Scientists reacted with curiosity — as well as disdain — to the launch last year of a nifty tool that, according to its architects, could predict a researcher's future scientific impact. A study published last week questions its power to do so.

The team behind the tool was led by Daniel Acuna, who studies machine learning at the Rehabilitation Institute of Chicago and Northwestern University in Evanston, Illinois. They developed a formula to predict an individual’s h-index — a common but controversial metric for measuring scientific impact — years into the future. They described this in a Comment in Nature1.

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A scientist has an h-index of n if he or she has published n articles receiving at least n citations each2. Acuna and his team proposed that an individual's future h-index value could be predicted using just five parameters: a scientist’s current h-index; the number of years since first publication; the total number of articles published; the number of articles published in top journals; and the number of distinct journals in which the scientist has published.

Questionable predictions

But a new study led by physicist Santo Fortunato of Aalto University in Helsinki says that Acuna's team significantly overestimated the predictive power of models such as theirs. Writing in Scientific Reports3, Fortunato and his colleagues describe a methodological flaw in the study — that the input values the model uses are cumulative. Because these figures never go down, they are always, to some extent, correlated with the previous value.

In measurements such as the R2 test, which quantifies how accurately one variable predicts another, using cumulative values will make the model seem highly predictive, says Raj Kumar Pan, a colleague of Fortunato's at Aalto University and a co-author of the study.

“It’s just like if I measure someone’s height. In a year, it might increase from 150 centimetres to 152, then to 155 and more. So if I compare the new value with his previous height, of course you will see some correlation,” he says — regardless of how good the model is at predicting the increment.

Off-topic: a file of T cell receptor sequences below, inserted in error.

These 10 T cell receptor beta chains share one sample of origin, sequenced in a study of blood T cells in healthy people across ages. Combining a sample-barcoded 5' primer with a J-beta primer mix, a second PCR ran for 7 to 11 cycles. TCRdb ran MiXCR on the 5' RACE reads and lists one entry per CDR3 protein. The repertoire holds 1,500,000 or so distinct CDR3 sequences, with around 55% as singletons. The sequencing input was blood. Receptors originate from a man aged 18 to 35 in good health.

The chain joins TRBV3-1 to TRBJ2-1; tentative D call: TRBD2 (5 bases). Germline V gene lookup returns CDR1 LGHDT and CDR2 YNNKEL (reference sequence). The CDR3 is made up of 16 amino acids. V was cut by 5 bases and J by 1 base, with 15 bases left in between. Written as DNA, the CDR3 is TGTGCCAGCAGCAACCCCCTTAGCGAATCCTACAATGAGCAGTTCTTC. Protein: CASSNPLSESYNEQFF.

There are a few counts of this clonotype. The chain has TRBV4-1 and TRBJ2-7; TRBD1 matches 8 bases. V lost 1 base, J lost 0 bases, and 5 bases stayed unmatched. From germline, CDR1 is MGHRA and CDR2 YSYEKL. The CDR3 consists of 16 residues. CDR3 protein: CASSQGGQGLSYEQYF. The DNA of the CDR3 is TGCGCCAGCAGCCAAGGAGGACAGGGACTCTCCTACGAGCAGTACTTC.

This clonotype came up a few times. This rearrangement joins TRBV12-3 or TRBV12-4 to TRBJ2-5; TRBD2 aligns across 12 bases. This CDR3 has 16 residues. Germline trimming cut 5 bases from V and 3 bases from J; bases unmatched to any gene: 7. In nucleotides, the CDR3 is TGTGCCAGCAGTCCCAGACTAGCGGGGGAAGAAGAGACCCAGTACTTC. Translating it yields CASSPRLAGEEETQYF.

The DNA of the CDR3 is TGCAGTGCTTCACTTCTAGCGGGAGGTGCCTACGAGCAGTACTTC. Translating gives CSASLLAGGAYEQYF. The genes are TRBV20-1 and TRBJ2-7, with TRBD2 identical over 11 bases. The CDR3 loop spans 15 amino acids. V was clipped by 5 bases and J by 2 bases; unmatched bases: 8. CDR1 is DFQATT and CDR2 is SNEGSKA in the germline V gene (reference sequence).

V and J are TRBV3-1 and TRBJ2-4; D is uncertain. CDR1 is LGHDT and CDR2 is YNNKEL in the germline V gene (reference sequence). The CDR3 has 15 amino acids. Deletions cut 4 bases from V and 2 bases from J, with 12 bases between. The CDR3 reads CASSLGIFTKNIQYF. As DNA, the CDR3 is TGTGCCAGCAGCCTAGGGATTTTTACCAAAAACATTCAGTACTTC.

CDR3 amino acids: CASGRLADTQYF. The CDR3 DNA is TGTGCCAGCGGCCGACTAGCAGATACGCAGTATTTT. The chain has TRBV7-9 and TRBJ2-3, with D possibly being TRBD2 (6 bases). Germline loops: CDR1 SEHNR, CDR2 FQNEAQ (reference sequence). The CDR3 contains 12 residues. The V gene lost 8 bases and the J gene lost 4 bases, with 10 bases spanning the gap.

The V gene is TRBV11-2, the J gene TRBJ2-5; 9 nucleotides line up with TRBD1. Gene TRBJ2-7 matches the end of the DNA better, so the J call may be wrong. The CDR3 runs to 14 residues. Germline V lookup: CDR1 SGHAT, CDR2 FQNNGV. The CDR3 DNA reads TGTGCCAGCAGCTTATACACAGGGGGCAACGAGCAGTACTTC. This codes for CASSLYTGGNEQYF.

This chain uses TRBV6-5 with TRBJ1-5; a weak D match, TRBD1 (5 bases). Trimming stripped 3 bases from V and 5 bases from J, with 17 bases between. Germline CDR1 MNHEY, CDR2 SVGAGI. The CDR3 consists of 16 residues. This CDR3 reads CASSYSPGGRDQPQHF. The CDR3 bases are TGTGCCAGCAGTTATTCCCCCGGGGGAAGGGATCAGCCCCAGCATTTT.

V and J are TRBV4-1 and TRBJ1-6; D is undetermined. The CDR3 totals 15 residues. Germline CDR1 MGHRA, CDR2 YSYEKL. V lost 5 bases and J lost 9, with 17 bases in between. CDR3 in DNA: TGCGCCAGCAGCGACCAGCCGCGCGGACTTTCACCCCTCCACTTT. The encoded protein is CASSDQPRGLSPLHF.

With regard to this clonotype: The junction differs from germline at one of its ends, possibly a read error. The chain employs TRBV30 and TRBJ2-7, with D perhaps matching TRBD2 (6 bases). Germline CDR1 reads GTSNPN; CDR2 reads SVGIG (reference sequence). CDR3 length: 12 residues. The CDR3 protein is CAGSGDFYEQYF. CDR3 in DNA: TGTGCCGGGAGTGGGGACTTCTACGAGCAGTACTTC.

Although Acuna’s model used a range of parameters, and not just a scientist’s current h-index, its apparent success at predicting the paths of neuroscientists' careers — yielding an R2 value of 0.66, where 1 means a perfect prediction — was largely attributable to this statistical artefact, says Pan.

Fortunato and his co-authors also criticise Acuna’s model for lumping all scientists in together, when the model's ability to predict the future varies greatly according to the career age of the scientists, being least accurate in the early years.

Miguel García-Pérez, a psychologist at the Complutense University of Madrid who was not involved in either study, says that his research also revealed the same basic flaw in Acuna’s model. In particular, a study4 he authored re-ran Acuna's model using career data from his field and found it to be a poor predictor of future h-index.

His calculations show that one can predict a researcher's future h-index just as accurately as Acuna's team does simply by assuming that the researcher will continue to publish, and be cited, as much as they have in the past few years.

Future developments

Acuna acknowledges the criticism in the Fortunato paper, but stresses that his five-parameter method is nonetheless better at predicting future h-index than using current h-index alone. “Our paper is saying how well can we predict the future values and comparing that to what people are already using, to the status quo,” he says.

And the model is not intended to be universal, he says, instead being no more than a framework for developing similar models for groups other than mid-career neuroscientists, which his data covered.

Although the formula can doubtless be improved, Acuna maintains that a model that plugs objective data into a simple equation could be an important part of avoiding the biases that plague subjective opinion in decisions about jobs and funding.